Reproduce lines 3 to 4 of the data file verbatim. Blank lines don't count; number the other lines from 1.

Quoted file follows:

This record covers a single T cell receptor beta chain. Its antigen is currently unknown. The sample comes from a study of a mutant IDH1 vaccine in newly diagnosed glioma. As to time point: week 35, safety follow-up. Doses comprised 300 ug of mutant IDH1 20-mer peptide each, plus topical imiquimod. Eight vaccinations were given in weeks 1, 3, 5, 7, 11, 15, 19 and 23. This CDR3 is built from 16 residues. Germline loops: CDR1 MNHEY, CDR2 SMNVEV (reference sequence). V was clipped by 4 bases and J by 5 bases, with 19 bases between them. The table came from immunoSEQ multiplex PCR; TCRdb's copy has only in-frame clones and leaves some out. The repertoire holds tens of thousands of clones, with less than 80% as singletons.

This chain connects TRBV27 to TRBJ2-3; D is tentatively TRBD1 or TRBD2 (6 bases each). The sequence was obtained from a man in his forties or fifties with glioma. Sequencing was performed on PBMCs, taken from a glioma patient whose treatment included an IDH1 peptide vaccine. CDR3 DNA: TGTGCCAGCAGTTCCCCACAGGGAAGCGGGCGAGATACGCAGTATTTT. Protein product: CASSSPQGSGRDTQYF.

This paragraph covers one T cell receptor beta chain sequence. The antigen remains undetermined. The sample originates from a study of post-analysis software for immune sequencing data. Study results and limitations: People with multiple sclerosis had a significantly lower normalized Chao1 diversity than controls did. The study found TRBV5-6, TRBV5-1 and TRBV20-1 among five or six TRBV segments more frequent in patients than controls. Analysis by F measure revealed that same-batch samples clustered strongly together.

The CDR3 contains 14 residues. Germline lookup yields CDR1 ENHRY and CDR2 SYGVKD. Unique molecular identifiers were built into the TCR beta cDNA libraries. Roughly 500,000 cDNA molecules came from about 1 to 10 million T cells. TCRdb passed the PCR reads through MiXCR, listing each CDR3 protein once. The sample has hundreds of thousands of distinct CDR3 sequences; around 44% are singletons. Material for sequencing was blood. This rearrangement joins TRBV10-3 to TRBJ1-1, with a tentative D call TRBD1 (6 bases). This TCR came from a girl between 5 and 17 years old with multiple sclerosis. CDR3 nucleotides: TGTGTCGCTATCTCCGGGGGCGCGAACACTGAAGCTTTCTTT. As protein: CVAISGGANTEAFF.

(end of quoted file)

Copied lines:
This paragraph covers one T cell receptor beta chain sequence. The antigen remains undetermined. The sample originates from a study of post-analysis software for immune sequencing data. Study results and limitations: People with multiple sclerosis had a significantly lower normalized Chao1 diversity than controls did. The study found TRBV5-6, TRBV5-1 and TRBV20-1 among five or six TRBV segments more frequent in patients than controls. Analysis by F measure revealed that same-batch samples clustered strongly together.

The CDR3 contains 14 residues. Germline lookup yields CDR1 ENHRY and CDR2 SYGVKD. Unique molecular identifiers were built into the TCR beta cDNA libraries. Roughly 500,000 cDNA molecules came from about 1 to 10 million T cells. TCRdb passed the PCR reads through MiXCR, listing each CDR3 protein once. The sample has hundreds of thousands of distinct CDR3 sequences; around 44% are singletons. Material for sequencing was blood. This rearrangement joins TRBV10-3 to TRBJ1-1, with a tentative D call TRBD1 (6 bases). This TCR came from a girl between 5 and 17 years old with multiple sclerosis. CDR3 nucleotides: TGTGTCGCTATCTCCGGGGGCGCGAACACTGAAGCTTTCTTT. As protein: CVAISGGANTEAFF.